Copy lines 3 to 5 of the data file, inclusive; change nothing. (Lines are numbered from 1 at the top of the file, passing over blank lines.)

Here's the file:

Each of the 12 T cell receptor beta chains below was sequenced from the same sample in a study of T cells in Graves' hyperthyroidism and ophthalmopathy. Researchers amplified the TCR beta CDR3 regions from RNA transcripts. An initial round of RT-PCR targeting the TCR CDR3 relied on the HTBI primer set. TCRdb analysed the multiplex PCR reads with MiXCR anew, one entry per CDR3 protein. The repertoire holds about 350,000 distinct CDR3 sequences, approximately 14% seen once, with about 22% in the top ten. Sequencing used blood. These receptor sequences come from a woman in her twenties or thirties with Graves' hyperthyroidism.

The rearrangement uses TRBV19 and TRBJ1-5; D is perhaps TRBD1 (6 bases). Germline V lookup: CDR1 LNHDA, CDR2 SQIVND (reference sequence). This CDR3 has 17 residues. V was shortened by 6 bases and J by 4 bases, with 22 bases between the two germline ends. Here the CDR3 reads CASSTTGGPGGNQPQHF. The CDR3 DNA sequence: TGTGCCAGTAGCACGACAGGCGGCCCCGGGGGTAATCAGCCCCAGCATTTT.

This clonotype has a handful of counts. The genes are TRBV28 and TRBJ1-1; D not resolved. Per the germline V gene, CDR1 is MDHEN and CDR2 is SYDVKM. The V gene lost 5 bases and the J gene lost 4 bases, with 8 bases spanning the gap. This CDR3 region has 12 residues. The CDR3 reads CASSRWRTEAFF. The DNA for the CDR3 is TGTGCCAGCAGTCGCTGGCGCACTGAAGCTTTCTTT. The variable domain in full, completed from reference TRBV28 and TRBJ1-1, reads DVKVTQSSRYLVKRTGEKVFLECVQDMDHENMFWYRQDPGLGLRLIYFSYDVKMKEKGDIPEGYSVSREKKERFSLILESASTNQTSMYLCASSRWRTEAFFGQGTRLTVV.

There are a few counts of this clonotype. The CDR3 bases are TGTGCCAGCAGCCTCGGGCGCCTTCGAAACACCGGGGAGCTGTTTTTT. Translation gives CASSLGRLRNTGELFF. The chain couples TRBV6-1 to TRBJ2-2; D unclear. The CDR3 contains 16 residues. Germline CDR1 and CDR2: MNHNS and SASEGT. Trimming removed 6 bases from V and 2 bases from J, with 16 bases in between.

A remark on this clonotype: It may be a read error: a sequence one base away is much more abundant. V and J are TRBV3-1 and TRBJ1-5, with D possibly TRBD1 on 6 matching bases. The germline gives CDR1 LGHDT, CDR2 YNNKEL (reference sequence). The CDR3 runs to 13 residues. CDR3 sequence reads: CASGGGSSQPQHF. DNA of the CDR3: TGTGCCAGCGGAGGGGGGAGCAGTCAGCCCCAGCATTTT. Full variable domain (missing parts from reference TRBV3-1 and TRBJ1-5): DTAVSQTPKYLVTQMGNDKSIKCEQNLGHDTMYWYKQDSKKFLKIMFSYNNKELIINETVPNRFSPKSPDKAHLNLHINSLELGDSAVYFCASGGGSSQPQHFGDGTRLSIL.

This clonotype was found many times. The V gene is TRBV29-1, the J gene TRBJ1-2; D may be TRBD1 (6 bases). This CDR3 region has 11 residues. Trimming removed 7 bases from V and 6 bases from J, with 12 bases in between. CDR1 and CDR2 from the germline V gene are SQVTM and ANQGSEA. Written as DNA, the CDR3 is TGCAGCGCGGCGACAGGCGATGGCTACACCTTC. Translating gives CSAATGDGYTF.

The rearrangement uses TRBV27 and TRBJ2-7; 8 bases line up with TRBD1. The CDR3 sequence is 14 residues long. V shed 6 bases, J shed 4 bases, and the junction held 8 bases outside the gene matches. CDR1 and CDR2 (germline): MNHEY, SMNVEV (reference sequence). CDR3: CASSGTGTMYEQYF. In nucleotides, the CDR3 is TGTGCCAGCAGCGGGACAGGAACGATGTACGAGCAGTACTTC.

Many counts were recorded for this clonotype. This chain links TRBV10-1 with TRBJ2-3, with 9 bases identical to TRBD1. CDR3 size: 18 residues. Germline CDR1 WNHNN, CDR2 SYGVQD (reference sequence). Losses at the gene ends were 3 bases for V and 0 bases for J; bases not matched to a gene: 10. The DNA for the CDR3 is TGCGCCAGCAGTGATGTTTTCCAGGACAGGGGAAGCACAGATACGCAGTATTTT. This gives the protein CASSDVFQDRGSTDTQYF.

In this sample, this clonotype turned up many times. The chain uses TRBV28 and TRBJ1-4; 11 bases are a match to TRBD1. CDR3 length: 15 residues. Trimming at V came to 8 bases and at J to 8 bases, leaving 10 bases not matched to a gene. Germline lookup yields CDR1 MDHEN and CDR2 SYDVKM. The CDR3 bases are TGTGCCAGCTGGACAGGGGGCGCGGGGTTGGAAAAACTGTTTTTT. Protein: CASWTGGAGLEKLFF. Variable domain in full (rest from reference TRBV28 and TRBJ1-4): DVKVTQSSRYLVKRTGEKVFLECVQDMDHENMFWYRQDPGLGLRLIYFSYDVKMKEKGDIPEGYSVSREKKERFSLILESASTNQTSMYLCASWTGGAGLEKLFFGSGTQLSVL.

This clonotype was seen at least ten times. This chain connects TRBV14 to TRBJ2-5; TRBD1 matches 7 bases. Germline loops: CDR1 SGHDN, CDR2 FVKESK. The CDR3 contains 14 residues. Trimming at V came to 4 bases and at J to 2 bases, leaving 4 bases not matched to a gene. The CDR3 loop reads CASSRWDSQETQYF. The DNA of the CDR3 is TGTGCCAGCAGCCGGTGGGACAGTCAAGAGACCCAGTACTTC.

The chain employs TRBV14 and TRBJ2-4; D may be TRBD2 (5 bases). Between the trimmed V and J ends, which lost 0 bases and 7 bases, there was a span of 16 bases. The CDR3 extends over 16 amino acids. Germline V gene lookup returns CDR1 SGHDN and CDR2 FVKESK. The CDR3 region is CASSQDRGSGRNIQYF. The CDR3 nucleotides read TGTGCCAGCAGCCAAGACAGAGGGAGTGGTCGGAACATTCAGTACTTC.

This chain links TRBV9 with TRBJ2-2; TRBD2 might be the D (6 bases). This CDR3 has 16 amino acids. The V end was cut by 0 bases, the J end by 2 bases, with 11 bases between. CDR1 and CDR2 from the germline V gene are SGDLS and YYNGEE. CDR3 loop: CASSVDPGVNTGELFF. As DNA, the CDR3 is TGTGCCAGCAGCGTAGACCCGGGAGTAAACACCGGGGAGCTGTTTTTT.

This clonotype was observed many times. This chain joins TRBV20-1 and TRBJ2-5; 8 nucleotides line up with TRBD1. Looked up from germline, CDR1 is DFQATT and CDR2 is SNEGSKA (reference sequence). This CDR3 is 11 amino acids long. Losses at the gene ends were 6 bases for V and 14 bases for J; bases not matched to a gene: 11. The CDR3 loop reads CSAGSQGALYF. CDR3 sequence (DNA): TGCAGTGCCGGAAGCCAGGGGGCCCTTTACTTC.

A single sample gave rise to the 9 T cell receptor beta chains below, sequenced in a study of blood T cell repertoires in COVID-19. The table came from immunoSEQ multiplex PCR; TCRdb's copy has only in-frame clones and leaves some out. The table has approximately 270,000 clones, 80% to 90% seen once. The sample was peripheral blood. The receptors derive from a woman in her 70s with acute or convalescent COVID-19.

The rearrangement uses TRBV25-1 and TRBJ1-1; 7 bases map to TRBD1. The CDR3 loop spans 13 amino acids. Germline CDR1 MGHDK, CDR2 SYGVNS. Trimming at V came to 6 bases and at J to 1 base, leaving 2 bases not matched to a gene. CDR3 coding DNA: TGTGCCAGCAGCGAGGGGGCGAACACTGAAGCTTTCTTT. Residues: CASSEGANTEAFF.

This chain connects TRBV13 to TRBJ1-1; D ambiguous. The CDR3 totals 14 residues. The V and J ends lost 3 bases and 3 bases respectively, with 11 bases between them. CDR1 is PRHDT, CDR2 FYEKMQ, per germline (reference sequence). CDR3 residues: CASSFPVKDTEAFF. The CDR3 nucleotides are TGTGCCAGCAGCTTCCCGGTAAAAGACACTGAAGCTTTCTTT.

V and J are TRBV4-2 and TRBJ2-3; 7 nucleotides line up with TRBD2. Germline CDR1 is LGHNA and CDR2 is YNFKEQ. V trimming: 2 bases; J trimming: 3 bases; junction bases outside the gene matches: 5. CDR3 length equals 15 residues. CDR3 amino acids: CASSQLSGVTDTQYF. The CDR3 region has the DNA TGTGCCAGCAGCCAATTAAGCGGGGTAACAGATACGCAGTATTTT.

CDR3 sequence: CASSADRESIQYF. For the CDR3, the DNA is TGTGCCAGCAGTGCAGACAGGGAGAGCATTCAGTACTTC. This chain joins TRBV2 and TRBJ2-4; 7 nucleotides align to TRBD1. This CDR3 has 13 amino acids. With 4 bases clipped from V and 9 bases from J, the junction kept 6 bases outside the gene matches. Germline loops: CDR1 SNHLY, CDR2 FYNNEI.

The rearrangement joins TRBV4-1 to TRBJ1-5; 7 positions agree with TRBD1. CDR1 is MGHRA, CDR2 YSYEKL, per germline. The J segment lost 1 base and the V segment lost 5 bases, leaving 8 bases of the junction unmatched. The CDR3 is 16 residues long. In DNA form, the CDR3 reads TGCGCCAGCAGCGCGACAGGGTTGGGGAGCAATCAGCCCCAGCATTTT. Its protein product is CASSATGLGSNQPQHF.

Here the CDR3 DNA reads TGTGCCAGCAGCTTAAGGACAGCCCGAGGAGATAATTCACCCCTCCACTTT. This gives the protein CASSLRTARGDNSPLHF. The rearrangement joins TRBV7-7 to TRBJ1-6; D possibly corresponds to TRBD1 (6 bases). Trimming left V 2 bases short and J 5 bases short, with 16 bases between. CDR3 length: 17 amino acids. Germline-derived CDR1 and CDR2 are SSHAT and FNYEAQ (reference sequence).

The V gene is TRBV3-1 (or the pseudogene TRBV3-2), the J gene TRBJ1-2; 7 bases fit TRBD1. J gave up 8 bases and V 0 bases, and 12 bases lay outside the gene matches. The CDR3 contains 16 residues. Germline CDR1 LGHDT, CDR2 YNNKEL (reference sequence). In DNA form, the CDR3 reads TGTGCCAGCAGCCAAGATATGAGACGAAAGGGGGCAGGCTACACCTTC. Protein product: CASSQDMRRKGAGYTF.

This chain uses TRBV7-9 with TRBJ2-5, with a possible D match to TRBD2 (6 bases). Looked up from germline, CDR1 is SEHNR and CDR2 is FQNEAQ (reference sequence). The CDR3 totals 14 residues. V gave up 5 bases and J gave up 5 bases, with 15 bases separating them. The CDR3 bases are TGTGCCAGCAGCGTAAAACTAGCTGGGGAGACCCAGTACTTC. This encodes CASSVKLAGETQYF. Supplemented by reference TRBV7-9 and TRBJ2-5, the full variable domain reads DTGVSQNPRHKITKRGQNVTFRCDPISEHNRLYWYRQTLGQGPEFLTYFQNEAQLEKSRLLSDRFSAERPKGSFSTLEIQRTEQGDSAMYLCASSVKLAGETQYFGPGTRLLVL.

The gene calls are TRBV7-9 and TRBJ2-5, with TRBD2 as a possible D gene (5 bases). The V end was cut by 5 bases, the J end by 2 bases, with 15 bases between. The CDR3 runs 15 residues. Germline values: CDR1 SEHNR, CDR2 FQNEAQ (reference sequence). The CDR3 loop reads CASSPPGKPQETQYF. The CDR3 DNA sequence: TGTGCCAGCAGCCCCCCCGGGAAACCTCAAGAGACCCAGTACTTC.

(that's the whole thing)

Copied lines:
This clonotype has a handful of counts. The genes are TRBV28 and TRBJ1-1; D not resolved. Per the germline V gene, CDR1 is MDHEN and CDR2 is SYDVKM. The V gene lost 5 bases and the J gene lost 4 bases, with 8 bases spanning the gap. This CDR3 region has 12 residues. The CDR3 reads CASSRWRTEAFF. The DNA for the CDR3 is TGTGCCAGCAGTCGCTGGCGCACTGAAGCTTTCTTT. The variable domain in full, completed from reference TRBV28 and TRBJ1-1, reads DVKVTQSSRYLVKRTGEKVFLECVQDMDHENMFWYRQDPGLGLRLIYFSYDVKMKEKGDIPEGYSVSREKKERFSLILESASTNQTSMYLCASSRWRTEAFFGQGTRLTVV.

There are a few counts of this clonotype. The CDR3 bases are TGTGCCAGCAGCCTCGGGCGCCTTCGAAACACCGGGGAGCTGTTTTTT. Translation gives CASSLGRLRNTGELFF. The chain couples TRBV6-1 to TRBJ2-2; D unclear. The CDR3 contains 16 residues. Germline CDR1 and CDR2: MNHNS and SASEGT. Trimming removed 6 bases from V and 2 bases from J, with 16 bases in between.

A remark on this clonotype: It may be a read error: a sequence one base away is much more abundant. V and J are TRBV3-1 and TRBJ1-5, with D possibly TRBD1 on 6 matching bases. The germline gives CDR1 LGHDT, CDR2 YNNKEL (reference sequence). The CDR3 runs to 13 residues. CDR3 sequence reads: CASGGGSSQPQHF. DNA of the CDR3: TGTGCCAGCGGAGGGGGGAGCAGTCAGCCCCAGCATTTT. Full variable domain (missing parts from reference TRBV3-1 and TRBJ1-5): DTAVSQTPKYLVTQMGNDKSIKCEQNLGHDTMYWYKQDSKKFLKIMFSYNNKELIINETVPNRFSPKSPDKAHLNLHINSLELGDSAVYFCASGGGSSQPQHFGDGTRLSIL.